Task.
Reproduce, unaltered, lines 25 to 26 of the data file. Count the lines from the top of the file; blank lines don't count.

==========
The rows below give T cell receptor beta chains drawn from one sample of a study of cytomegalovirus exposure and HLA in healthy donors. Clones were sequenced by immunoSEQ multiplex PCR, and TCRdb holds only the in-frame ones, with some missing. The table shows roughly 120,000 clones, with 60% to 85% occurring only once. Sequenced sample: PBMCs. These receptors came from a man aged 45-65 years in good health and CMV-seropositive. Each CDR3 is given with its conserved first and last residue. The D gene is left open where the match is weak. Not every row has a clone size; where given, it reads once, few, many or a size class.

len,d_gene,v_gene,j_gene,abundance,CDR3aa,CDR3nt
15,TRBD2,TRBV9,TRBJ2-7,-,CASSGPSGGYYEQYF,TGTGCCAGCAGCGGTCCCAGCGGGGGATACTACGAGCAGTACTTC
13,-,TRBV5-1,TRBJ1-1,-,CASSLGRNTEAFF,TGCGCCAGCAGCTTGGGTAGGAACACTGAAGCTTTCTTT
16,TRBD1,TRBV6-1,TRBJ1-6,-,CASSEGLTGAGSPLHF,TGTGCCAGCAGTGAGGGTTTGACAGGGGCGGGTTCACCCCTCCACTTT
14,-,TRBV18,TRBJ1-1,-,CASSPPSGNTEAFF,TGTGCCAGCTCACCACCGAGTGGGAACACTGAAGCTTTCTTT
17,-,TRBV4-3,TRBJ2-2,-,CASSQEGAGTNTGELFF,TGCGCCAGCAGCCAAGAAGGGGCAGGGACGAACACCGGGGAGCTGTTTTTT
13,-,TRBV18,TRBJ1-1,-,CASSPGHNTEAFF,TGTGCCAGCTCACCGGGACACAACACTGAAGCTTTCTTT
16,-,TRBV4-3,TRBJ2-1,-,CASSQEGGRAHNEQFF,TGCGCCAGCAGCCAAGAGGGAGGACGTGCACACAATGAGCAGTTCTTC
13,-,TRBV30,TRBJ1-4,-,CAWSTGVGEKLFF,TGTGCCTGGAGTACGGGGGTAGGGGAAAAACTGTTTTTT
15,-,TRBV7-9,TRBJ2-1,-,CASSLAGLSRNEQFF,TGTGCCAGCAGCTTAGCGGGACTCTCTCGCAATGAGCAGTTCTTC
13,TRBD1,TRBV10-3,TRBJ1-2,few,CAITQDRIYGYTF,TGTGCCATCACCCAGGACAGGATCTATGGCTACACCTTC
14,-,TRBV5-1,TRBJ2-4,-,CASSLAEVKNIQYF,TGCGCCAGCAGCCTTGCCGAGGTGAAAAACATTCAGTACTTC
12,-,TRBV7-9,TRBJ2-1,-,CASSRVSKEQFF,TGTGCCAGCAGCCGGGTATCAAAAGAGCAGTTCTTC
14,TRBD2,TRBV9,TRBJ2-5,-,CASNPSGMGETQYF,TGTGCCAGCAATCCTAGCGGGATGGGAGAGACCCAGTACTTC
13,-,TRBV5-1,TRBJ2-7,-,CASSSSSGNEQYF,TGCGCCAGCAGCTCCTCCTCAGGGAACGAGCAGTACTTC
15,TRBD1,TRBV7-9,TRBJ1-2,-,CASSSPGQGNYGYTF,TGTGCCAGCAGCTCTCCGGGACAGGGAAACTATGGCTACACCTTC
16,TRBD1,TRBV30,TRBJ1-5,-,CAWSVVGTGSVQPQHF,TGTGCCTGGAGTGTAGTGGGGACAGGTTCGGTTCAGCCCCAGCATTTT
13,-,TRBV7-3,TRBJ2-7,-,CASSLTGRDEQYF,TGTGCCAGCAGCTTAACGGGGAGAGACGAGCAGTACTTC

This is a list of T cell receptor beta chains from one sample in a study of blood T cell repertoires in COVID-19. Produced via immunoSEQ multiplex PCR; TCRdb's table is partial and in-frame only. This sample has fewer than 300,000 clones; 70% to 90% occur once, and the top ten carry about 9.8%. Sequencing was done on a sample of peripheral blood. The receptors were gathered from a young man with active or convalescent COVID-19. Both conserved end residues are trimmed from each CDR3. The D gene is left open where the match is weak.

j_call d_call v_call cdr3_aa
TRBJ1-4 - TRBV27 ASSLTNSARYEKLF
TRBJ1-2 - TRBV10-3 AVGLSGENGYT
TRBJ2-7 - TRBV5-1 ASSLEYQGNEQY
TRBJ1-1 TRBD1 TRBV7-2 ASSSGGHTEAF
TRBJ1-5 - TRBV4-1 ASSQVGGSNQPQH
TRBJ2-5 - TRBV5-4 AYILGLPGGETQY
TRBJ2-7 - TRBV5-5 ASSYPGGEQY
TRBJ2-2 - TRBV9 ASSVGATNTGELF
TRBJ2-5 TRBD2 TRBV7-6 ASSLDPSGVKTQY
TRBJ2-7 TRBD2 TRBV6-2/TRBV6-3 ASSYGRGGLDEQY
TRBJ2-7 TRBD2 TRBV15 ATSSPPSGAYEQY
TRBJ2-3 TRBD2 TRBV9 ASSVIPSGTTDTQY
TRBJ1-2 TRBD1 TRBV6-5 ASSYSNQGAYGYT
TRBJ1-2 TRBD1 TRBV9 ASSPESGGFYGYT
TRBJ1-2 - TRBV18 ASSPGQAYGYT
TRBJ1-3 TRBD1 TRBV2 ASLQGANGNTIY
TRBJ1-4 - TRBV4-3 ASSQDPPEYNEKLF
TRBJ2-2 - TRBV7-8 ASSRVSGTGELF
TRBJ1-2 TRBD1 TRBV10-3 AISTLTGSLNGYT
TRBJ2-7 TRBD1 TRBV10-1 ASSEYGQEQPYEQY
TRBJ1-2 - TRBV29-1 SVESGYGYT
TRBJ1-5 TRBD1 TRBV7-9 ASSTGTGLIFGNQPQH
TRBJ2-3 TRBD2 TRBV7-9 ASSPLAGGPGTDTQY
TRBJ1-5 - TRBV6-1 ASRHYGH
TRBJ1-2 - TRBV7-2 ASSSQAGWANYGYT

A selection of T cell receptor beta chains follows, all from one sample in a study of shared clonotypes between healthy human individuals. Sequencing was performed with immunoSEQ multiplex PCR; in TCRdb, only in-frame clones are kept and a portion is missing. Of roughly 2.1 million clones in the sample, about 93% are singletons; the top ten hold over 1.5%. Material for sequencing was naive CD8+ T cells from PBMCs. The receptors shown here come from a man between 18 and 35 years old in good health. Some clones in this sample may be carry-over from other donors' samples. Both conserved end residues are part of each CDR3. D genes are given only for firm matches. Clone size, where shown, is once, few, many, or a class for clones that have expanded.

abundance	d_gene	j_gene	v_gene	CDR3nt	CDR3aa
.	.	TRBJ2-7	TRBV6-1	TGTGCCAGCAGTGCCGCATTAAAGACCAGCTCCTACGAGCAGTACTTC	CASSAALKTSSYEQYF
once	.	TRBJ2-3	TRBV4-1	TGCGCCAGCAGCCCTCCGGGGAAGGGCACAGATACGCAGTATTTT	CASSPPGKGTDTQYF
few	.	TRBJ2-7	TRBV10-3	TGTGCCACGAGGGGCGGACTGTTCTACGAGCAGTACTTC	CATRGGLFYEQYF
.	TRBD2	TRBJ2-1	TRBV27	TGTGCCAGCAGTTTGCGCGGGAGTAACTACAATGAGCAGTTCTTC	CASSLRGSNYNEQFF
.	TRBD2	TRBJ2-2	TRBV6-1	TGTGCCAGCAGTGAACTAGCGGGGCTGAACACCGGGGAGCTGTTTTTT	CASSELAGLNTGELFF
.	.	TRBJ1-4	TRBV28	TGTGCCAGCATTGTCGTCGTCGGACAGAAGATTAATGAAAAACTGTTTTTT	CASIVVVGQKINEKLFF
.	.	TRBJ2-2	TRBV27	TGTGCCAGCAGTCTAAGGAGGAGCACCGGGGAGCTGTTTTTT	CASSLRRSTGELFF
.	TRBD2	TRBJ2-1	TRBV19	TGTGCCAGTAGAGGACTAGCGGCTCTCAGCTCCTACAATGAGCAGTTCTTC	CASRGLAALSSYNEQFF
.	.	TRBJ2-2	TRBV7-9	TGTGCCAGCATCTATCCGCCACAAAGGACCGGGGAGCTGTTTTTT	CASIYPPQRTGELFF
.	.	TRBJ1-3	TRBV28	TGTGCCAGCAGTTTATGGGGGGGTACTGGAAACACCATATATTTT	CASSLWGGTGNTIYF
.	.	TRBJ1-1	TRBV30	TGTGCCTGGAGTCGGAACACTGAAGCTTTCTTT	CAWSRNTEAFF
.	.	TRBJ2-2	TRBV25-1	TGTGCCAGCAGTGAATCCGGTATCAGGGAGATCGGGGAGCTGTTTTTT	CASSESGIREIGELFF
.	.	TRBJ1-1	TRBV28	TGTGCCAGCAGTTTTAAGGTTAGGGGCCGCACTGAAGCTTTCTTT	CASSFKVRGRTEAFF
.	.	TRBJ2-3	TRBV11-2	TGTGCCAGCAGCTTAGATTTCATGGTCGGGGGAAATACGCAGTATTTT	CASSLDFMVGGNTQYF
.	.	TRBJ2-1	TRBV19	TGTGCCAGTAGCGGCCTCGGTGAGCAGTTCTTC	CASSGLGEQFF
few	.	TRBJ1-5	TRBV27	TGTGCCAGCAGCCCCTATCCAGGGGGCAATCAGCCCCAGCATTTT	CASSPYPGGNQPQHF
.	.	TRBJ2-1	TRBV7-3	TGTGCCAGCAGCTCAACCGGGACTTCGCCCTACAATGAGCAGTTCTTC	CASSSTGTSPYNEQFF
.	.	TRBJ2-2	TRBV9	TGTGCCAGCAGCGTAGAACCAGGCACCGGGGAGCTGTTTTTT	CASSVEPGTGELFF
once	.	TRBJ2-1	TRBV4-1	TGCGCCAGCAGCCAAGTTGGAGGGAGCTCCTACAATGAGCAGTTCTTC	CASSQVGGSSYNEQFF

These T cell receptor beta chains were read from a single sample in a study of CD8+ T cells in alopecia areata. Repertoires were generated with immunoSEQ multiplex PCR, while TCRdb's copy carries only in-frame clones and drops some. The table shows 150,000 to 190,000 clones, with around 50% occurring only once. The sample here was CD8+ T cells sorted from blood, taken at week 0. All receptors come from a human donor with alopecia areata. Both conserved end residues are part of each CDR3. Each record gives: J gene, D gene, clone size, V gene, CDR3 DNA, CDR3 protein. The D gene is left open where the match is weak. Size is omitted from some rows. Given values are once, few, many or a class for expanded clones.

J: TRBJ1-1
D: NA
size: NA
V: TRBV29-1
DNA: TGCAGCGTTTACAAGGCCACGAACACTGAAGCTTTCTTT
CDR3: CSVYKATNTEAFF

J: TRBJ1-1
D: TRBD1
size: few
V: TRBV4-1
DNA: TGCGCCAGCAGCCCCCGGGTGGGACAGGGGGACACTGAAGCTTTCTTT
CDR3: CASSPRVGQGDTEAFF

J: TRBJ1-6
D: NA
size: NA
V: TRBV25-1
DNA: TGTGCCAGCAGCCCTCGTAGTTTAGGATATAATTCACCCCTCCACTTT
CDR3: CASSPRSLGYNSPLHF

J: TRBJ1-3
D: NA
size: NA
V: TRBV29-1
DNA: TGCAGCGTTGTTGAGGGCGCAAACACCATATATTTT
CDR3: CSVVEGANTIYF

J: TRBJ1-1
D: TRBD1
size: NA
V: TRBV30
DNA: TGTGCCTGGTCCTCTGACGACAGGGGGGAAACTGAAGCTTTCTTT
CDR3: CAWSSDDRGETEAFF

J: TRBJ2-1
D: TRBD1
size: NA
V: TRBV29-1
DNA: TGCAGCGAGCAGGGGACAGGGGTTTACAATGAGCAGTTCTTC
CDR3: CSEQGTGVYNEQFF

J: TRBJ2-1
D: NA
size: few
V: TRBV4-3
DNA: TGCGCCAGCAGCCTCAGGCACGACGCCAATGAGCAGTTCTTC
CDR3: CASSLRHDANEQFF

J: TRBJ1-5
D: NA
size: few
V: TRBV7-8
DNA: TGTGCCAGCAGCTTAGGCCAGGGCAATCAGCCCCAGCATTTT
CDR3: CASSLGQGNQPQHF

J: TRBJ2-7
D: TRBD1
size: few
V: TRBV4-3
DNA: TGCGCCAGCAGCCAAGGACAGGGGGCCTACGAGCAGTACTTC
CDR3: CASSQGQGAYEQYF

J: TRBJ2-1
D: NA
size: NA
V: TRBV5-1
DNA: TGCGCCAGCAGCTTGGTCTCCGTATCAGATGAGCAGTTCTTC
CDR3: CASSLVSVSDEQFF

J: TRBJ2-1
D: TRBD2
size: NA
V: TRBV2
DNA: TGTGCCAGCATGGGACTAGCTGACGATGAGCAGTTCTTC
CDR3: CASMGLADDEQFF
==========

TRBJ1-1 TRBD1 TRBV7-2 ASSSGGHTEAF
TRBJ1-5 - TRBV4-1 ASSQVGGSNQPQH